• avatar

    @Richard Chen & superbadd75:

    Your comments reminded me of this:

    A short video of a Mitsubishi van in Japan that got converted into a mobile swimming pool! ~~Quite hilarious

  • avatar

    I saw a vehicle like this in Auburn, Maine a few years ago in traffic. I think it was based on a Lumina APV, but of course there’s no actual difference. It had the roof remove and was basically turned into a pickup type vehicle.

    From what I remember, it was multi-colured, meaning there was some factory paint and some gray primer. And it wasn’t professionally done. I wondered how it could even get an inspection sticker, but they probably just took it to a shady garage. I have no idea if it’s still on the road, this was probably in about 2004-2005. It was a WTF moment for both me and my wife.

  • avatar

    And just when I thought the Transport couldn’t get any uglier….

  • avatar
    Martin Schwoerer

    Oddly enough, the Trans Sport sold pretty well in Europe. At the time, there was nothing except for the Renault Espace that came close. Of course, buyers didn’t know it had crappy quality.

    Looking at, there are currently 47 Trans Sports being offered in Germany alone:

  • avatar
    Paul Niedermeyer

    @superbadd75, Would I pull your leg?

    @Martin Schwoerer, Interestingly, those “Pontiac TransSports” after the ’92 MY are actually the Oldsmobile Silhouette with Pontiac emblems glued on. And available with a 4 cylinder (Olds Quad4?), and a 1.9 L Peugeot turbodiesel. I suspect GM did that because the Olds version was the worst seller (by far) in the US.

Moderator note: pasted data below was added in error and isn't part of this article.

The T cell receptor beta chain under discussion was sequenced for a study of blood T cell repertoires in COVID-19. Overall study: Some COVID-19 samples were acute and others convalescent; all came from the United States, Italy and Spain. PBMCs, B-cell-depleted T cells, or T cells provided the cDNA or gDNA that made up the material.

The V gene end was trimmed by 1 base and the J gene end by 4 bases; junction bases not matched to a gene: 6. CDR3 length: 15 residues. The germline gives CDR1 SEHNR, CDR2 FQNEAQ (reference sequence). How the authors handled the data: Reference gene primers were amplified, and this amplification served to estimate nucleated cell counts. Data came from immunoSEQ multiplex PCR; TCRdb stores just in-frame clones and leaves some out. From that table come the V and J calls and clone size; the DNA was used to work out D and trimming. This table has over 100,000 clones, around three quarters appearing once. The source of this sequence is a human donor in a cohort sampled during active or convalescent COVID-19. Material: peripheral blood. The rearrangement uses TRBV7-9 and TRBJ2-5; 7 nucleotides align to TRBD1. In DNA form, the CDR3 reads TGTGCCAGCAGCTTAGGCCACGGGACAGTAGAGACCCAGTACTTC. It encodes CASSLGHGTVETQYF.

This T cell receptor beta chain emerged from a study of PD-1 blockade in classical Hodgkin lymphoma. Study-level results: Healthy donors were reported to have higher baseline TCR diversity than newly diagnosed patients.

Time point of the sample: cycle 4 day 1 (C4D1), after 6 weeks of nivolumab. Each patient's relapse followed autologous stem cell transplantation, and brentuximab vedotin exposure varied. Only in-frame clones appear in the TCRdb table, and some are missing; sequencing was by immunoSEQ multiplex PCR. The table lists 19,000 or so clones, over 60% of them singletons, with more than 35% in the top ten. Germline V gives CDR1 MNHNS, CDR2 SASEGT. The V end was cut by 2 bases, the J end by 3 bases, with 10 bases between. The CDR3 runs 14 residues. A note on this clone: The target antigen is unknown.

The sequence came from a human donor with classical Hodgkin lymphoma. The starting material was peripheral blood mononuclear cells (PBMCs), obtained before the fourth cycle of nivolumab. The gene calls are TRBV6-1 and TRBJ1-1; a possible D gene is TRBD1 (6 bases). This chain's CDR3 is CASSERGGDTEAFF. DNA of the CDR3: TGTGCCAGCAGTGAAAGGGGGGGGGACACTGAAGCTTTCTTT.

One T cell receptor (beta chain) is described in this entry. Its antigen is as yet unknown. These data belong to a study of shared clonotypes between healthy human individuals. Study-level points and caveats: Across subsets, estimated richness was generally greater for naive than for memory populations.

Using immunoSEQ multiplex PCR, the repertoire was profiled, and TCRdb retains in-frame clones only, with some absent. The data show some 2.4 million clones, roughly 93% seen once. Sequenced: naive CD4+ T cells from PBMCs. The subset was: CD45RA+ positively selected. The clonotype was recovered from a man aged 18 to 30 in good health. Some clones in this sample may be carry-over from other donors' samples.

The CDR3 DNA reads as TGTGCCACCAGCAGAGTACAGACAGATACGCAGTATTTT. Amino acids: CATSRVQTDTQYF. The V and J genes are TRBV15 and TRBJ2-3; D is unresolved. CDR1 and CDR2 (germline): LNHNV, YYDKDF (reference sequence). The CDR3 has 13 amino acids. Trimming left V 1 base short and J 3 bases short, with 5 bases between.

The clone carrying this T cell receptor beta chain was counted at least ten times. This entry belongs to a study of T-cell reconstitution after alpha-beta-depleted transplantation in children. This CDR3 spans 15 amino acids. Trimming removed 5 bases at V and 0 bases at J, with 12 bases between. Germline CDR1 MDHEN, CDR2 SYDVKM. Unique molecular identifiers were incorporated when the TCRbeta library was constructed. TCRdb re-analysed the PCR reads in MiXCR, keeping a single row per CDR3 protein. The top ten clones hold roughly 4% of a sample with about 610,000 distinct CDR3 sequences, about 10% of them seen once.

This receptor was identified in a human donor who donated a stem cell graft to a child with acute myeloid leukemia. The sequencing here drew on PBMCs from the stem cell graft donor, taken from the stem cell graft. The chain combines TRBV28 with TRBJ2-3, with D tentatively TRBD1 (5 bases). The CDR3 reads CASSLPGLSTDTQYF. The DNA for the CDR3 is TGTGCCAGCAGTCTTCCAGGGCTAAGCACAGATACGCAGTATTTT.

• avatar

    This brought back horrible memories of an Olds Silhouette I once had as a company car. I have driven nearly everything on the road and never got car sick but in the Olds, I actually used to get car sich while driving. The visibility out of the thing was terrible, that huge windshield was way out in front of you creating nothing more than a huge solar heating pad and the glass was all distorted.

    To make matters worse, the rear seats weren’t comfortable even for small kids. And, while the competition was already coming out with dual sliding doors, rear windows that opened, seats that were easy to remove or fold flat, this thing was a throwback. It wasn’t even as practical as the first Chrysler minivan that GM had years to copy if not try to beat.

    If there is a top-ten list of examples why GM SHOULD be out of business, surely their inability (or lack of desire) to even come remotely close to competing in the family/people-mover category should be on it.

    When I was growing up it seemed that everyone I knew had a station wagon at home. My parents bought a Buick Electra Estate new in 1978 and we had it for years… it eventually became my car when I started driving. Every other house had a GM or Ford wagon in the driveway. These days, there may be a GM or Ford SUV in the same place but more than likely there is a Sienna or Odyssey and I have a Mazda5 (stick-shif, baby).

    I realize that kid-haulers aren’t the coolest vehicles out there and that the execs would rather drive their company Escalade or Corvette to the country club on weekends. But in the scheme of things if you can’t even try to at least competently play in a bread and butter category when you were still the single biggest player in the business you have no business, well, being in the business.

  • avatar

    Did anyone guess this in the contest?
    Who won?

  • avatar

    Here are a few more thoughts on that top-ten list of reasons GM should be gone.

    – Never had a remotely competitive minivan… I guess they thought everyone wanted to drive a 3-ton truck so they could carry a family and luggage.

    – Aztek. I won’t carp on this one, at least it prompted them hire Bob Lutz and try to change the product development culture.